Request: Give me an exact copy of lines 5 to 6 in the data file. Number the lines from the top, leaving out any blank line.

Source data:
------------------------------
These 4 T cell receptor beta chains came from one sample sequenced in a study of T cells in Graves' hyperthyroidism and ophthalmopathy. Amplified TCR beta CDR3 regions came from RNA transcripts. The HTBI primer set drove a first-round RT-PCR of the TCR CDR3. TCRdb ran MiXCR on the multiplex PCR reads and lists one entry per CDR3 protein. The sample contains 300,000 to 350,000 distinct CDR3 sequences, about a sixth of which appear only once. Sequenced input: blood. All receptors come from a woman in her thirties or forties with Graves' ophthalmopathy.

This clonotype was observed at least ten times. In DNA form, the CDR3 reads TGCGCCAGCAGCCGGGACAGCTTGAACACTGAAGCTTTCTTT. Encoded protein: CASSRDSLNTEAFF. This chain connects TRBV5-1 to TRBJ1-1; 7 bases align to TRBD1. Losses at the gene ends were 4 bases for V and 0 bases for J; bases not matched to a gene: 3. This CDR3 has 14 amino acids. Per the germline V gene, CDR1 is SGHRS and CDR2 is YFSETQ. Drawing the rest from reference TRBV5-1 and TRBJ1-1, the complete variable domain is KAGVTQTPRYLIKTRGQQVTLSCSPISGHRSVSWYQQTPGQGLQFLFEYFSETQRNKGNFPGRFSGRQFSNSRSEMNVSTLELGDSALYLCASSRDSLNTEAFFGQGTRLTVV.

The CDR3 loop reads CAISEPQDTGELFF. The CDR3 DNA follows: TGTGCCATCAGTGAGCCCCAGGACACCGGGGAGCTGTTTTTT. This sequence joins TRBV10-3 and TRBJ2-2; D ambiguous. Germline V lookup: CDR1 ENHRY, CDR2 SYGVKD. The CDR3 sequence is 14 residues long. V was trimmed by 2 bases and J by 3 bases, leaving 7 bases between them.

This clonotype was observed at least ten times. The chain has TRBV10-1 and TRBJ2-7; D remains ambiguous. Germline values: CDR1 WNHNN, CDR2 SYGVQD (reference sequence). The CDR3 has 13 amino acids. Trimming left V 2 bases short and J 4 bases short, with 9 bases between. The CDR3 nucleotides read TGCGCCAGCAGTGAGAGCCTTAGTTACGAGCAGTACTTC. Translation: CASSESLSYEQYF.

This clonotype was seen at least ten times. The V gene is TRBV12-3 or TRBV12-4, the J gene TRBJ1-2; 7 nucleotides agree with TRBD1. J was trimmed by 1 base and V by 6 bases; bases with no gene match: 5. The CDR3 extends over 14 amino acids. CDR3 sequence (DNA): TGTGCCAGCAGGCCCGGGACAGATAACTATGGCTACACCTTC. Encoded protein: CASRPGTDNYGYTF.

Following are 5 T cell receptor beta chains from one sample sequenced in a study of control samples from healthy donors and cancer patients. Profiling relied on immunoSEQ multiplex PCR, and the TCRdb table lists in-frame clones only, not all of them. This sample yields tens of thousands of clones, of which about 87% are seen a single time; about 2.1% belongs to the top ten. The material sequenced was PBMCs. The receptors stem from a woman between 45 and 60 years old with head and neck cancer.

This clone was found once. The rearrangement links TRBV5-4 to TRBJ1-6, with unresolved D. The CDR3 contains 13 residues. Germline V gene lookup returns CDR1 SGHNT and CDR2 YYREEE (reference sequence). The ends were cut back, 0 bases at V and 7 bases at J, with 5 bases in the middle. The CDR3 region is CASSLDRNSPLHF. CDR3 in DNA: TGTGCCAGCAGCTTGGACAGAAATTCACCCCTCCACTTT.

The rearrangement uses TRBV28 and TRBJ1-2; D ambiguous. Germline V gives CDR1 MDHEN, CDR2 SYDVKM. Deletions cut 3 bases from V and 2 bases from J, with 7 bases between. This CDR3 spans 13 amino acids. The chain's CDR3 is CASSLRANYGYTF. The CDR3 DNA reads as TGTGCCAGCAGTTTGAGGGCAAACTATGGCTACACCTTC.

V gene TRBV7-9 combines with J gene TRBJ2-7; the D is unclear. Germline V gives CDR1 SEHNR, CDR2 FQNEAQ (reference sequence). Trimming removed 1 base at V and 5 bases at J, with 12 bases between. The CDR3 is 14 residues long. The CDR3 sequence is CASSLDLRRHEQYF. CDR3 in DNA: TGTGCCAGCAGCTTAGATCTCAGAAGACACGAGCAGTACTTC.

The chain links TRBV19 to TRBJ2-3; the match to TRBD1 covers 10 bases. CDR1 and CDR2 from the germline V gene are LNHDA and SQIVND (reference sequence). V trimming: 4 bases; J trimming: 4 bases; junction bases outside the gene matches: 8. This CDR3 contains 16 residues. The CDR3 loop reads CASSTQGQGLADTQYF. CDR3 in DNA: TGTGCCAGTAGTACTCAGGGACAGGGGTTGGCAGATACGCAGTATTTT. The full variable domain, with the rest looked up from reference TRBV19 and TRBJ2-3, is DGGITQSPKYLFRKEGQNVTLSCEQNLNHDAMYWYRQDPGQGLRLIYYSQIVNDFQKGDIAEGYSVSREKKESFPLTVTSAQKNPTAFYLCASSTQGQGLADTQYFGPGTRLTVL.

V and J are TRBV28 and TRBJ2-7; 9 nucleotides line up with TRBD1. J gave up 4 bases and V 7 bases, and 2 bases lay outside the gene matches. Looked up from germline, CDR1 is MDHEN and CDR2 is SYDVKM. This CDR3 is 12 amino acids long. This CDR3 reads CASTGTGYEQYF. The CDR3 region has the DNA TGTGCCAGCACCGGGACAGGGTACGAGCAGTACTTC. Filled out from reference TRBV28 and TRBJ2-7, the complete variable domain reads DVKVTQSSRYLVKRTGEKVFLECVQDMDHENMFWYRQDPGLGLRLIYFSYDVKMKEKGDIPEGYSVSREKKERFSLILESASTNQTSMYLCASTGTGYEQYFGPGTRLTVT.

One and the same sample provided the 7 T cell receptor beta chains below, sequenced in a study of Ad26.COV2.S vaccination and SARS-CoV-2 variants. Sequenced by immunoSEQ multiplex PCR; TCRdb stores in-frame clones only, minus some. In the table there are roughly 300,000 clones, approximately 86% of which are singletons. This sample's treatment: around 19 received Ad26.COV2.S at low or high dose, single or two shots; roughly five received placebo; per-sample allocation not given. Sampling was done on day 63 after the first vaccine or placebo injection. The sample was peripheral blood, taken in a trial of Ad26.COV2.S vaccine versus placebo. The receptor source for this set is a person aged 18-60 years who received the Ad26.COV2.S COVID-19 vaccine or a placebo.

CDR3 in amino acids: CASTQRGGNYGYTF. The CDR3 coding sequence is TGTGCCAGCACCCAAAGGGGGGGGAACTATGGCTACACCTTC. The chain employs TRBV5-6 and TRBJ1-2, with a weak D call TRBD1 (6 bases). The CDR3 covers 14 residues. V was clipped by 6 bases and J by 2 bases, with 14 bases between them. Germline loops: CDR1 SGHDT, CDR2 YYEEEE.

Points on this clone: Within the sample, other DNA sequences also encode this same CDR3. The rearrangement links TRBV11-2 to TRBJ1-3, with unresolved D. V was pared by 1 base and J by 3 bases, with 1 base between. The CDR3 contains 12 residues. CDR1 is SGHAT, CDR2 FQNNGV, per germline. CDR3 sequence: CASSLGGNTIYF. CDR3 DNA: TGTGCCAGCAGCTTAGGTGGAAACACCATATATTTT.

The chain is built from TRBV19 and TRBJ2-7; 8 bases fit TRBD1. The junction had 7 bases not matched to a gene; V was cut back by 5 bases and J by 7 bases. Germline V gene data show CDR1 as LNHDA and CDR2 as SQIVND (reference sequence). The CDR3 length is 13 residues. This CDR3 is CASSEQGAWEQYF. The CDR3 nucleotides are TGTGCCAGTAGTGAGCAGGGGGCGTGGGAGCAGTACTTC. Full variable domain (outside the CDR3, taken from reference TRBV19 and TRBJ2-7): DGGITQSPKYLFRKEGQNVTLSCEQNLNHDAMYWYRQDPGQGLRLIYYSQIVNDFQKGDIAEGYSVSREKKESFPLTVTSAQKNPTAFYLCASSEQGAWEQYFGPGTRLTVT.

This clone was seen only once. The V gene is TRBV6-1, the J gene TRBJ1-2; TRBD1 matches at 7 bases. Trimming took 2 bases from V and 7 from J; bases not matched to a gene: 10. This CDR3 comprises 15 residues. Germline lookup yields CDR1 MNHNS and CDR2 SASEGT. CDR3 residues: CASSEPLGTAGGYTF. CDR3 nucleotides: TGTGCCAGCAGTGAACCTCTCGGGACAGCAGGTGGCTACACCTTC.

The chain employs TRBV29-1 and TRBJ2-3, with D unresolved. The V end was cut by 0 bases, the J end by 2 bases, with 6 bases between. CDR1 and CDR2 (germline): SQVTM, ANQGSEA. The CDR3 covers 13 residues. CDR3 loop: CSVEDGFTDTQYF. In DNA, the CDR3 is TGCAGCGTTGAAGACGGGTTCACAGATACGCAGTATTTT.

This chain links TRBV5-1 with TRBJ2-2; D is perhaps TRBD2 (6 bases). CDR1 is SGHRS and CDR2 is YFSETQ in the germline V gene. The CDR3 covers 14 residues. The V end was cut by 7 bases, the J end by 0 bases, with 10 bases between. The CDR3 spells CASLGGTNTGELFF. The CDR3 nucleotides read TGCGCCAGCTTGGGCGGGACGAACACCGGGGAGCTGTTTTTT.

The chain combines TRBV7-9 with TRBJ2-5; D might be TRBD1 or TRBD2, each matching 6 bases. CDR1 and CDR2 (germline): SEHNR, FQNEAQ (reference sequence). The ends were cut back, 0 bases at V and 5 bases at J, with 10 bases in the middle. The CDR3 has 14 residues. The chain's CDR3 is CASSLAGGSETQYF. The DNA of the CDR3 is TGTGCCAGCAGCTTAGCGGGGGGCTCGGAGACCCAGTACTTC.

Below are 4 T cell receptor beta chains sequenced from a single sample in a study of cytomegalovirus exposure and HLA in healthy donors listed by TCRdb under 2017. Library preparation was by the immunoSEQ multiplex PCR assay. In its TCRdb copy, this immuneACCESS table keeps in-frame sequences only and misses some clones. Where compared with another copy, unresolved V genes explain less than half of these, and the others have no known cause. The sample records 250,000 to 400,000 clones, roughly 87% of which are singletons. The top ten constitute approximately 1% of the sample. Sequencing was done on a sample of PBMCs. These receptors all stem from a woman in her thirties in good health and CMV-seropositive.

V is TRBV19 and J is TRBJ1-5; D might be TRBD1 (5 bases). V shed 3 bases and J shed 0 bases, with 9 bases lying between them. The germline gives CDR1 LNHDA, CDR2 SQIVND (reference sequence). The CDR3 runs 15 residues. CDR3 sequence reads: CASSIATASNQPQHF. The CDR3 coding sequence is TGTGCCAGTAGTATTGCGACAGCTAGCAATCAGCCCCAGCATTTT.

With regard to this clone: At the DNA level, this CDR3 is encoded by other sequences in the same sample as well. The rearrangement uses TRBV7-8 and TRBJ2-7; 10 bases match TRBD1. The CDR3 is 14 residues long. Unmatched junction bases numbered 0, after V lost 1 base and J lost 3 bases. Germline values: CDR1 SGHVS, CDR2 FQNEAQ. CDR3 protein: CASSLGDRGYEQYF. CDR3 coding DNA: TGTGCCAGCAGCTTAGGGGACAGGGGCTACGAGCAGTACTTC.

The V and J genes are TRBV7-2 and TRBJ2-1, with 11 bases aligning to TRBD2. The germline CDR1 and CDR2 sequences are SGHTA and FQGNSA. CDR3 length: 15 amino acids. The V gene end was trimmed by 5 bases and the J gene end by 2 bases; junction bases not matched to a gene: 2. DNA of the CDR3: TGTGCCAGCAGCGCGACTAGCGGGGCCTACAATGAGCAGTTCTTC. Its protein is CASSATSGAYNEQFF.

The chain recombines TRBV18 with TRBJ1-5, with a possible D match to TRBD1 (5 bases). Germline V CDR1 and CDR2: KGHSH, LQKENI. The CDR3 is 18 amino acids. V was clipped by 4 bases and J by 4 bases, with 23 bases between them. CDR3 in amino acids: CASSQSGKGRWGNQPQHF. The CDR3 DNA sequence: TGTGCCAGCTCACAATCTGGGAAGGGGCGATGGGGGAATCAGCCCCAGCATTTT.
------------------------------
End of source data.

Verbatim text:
This clonotype was seen at least ten times. The V gene is TRBV12-3 or TRBV12-4, the J gene TRBJ1-2; 7 nucleotides agree with TRBD1. J was trimmed by 1 base and V by 6 bases; bases with no gene match: 5. The CDR3 extends over 14 amino acids. CDR3 sequence (DNA): TGTGCCAGCAGGCCCGGGACAGATAACTATGGCTACACCTTC. Encoded protein: CASRPGTDNYGYTF.

Following are 5 T cell receptor beta chains from one sample sequenced in a study of control samples from healthy donors and cancer patients. Profiling relied on immunoSEQ multiplex PCR, and the TCRdb table lists in-frame clones only, not all of them. This sample yields tens of thousands of clones, of which about 87% are seen a single time; about 2.1% belongs to the top ten. The material sequenced was PBMCs. The receptors stem from a woman between 45 and 60 years old with head and neck cancer.